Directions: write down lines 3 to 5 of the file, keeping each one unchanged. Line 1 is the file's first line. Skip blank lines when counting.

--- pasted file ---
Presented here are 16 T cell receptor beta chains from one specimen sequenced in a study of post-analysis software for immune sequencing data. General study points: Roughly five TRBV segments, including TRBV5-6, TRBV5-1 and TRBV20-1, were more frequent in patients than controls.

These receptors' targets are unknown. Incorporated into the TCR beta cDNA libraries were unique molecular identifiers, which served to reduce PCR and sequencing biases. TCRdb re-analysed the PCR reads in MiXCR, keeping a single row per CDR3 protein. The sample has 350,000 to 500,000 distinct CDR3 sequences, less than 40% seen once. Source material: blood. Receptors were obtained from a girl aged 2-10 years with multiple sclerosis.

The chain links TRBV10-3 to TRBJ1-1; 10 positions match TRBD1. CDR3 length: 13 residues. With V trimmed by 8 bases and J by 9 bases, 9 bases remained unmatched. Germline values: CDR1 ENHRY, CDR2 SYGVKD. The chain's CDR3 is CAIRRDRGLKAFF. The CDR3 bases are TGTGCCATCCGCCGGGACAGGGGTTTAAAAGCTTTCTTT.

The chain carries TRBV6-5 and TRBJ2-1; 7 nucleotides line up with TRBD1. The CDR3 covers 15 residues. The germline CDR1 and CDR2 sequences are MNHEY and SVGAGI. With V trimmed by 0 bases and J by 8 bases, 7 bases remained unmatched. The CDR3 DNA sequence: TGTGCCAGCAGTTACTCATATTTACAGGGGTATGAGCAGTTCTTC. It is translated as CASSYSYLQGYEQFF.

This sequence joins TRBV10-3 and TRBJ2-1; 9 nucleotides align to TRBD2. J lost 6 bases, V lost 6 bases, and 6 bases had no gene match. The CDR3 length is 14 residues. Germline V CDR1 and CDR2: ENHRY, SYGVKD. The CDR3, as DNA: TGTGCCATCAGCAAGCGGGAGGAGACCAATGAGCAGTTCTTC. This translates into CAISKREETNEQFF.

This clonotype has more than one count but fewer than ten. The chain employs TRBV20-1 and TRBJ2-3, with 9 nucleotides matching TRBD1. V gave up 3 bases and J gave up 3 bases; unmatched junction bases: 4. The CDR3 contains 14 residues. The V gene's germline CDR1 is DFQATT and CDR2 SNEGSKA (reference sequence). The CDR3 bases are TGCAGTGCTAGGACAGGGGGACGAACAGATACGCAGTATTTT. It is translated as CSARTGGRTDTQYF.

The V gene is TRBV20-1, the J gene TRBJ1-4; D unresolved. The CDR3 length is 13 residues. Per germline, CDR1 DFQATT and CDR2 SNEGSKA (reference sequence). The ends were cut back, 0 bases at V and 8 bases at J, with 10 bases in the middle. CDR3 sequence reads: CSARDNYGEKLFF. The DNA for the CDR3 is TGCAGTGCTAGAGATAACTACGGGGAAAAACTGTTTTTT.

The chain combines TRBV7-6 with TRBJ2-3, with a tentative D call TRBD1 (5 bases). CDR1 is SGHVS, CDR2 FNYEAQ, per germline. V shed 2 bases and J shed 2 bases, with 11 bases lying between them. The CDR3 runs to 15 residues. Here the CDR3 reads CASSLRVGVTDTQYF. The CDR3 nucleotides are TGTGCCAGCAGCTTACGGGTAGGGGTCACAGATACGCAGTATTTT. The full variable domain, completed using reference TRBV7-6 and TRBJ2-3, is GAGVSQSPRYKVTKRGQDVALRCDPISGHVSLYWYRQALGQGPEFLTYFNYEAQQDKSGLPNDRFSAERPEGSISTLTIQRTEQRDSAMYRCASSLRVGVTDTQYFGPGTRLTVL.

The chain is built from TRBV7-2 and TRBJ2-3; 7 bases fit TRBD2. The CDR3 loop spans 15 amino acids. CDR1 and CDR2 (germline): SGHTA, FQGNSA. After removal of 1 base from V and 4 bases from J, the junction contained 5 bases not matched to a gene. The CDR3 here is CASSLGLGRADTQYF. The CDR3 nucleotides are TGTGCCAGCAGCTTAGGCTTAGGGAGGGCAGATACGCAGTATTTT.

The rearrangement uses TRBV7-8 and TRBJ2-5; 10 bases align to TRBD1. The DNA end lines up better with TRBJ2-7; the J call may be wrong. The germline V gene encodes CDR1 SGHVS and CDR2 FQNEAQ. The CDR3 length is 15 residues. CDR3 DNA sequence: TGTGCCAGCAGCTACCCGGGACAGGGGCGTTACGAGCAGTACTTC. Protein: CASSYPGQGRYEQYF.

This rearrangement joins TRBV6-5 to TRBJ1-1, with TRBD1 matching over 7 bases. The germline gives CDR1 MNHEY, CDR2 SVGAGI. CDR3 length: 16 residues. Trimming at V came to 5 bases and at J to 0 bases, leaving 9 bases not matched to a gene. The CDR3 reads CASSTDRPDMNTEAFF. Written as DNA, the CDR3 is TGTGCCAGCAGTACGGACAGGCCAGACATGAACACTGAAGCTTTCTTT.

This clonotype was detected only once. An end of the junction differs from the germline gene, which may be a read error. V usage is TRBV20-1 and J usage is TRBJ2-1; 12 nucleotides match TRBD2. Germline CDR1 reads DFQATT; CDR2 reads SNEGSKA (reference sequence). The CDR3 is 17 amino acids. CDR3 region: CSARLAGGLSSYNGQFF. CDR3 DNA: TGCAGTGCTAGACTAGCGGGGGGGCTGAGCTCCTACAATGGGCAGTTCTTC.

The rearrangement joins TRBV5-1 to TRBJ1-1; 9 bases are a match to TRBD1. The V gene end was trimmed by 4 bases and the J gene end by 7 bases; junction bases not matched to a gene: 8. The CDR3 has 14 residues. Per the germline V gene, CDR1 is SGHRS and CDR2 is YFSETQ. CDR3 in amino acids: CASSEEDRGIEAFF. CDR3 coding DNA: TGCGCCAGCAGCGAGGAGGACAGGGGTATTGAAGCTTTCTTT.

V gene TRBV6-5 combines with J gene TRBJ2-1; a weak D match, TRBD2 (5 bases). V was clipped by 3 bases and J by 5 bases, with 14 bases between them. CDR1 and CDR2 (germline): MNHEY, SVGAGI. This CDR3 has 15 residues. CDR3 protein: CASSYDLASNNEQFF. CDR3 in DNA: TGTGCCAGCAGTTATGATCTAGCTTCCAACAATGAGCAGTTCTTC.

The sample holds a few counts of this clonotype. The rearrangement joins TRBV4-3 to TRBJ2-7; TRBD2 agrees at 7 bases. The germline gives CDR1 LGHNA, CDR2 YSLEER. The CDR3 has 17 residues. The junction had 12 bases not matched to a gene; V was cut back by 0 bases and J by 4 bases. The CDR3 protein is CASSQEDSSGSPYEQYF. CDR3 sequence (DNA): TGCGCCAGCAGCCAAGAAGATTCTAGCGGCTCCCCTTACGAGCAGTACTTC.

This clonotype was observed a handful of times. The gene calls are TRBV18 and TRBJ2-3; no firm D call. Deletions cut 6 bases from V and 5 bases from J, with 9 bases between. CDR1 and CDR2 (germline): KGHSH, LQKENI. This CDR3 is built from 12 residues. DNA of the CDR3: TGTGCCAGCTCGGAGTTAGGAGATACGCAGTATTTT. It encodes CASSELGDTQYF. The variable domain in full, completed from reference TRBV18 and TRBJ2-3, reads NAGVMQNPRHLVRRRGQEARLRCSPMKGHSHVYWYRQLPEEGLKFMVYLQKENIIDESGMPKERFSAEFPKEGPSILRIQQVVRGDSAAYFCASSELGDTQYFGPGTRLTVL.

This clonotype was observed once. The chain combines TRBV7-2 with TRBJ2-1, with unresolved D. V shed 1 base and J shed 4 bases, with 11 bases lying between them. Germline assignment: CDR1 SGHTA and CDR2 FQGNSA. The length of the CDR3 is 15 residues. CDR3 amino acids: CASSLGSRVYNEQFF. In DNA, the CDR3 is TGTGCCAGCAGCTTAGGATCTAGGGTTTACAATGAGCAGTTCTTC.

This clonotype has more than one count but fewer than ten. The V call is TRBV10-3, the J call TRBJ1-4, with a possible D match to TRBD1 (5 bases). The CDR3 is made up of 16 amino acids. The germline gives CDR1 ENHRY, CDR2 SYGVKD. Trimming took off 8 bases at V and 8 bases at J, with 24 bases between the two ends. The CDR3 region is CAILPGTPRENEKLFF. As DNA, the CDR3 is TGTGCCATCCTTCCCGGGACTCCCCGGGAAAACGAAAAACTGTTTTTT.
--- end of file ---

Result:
The chain links TRBV10-3 to TRBJ1-1; 10 positions match TRBD1. CDR3 length: 13 residues. With V trimmed by 8 bases and J by 9 bases, 9 bases remained unmatched. Germline values: CDR1 ENHRY, CDR2 SYGVKD. The chain's CDR3 is CAIRRDRGLKAFF. The CDR3 bases are TGTGCCATCCGCCGGGACAGGGGTTTAAAAGCTTTCTTT.

The chain carries TRBV6-5 and TRBJ2-1; 7 nucleotides line up with TRBD1. The CDR3 covers 15 residues. The germline CDR1 and CDR2 sequences are MNHEY and SVGAGI. With V trimmed by 0 bases and J by 8 bases, 7 bases remained unmatched. The CDR3 DNA sequence: TGTGCCAGCAGTTACTCATATTTACAGGGGTATGAGCAGTTCTTC. It is translated as CASSYSYLQGYEQFF.

This sequence joins TRBV10-3 and TRBJ2-1; 9 nucleotides align to TRBD2. J lost 6 bases, V lost 6 bases, and 6 bases had no gene match. The CDR3 length is 14 residues. Germline V CDR1 and CDR2: ENHRY, SYGVKD. The CDR3, as DNA: TGTGCCATCAGCAAGCGGGAGGAGACCAATGAGCAGTTCTTC. This translates into CAISKREETNEQFF.